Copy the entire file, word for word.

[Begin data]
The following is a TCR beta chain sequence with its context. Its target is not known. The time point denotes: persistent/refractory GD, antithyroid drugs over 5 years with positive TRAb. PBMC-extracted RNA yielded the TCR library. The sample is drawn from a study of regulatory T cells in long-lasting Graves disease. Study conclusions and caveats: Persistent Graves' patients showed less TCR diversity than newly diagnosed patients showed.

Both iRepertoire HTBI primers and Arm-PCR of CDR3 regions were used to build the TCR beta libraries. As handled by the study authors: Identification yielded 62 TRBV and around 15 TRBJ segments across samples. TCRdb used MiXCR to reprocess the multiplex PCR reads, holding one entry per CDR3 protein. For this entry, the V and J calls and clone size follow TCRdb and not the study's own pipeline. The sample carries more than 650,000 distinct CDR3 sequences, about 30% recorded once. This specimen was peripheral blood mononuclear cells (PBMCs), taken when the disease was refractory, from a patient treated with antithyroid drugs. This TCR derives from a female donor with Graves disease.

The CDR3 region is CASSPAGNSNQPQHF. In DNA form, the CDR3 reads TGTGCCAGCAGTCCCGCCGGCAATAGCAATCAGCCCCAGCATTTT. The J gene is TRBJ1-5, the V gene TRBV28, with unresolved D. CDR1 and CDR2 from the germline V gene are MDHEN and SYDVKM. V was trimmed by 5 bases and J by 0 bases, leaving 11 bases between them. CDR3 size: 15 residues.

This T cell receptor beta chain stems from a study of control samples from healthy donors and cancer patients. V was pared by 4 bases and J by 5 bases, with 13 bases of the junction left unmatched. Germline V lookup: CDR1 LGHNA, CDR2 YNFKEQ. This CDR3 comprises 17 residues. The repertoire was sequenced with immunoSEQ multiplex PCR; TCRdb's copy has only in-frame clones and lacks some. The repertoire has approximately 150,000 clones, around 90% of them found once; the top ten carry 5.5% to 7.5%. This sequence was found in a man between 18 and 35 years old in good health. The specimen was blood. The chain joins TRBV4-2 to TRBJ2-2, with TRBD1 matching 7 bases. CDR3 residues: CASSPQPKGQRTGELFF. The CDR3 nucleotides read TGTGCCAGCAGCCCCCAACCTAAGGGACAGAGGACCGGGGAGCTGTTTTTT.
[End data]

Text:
The following is a TCR beta chain sequence with its context. Its target is not known. The time point denotes: persistent/refractory GD, antithyroid drugs over 5 years with positive TRAb. PBMC-extracted RNA yielded the TCR library. The sample is drawn from a study of regulatory T cells in long-lasting Graves disease. Study conclusions and caveats: Persistent Graves' patients showed less TCR diversity than newly diagnosed patients showed.

Both iRepertoire HTBI primers and Arm-PCR of CDR3 regions were used to build the TCR beta libraries. As handled by the study authors: Identification yielded 62 TRBV and around 15 TRBJ segments across samples. TCRdb used MiXCR to reprocess the multiplex PCR reads, holding one entry per CDR3 protein. For this entry, the V and J calls and clone size follow TCRdb and not the study's own pipeline. The sample carries more than 650,000 distinct CDR3 sequences, about 30% recorded once. This specimen was peripheral blood mononuclear cells (PBMCs), taken when the disease was refractory, from a patient treated with antithyroid drugs. This TCR derives from a female donor with Graves disease.

The CDR3 region is CASSPAGNSNQPQHF. In DNA form, the CDR3 reads TGTGCCAGCAGTCCCGCCGGCAATAGCAATCAGCCCCAGCATTTT. The J gene is TRBJ1-5, the V gene TRBV28, with unresolved D. CDR1 and CDR2 from the germline V gene are MDHEN and SYDVKM. V was trimmed by 5 bases and J by 0 bases, leaving 11 bases between them. CDR3 size: 15 residues.

This T cell receptor beta chain stems from a study of control samples from healthy donors and cancer patients. V was pared by 4 bases and J by 5 bases, with 13 bases of the junction left unmatched. Germline V lookup: CDR1 LGHNA, CDR2 YNFKEQ. This CDR3 comprises 17 residues. The repertoire was sequenced with immunoSEQ multiplex PCR; TCRdb's copy has only in-frame clones and lacks some. The repertoire has approximately 150,000 clones, around 90% of them found once; the top ten carry 5.5% to 7.5%. This sequence was found in a man between 18 and 35 years old in good health. The specimen was blood. The chain joins TRBV4-2 to TRBJ2-2, with TRBD1 matching 7 bases. CDR3 residues: CASSPQPKGQRTGELFF. The CDR3 nucleotides read TGTGCCAGCAGCCCCCAACCTAAGGGACAGAGGACCGGGGAGCTGTTTTTT.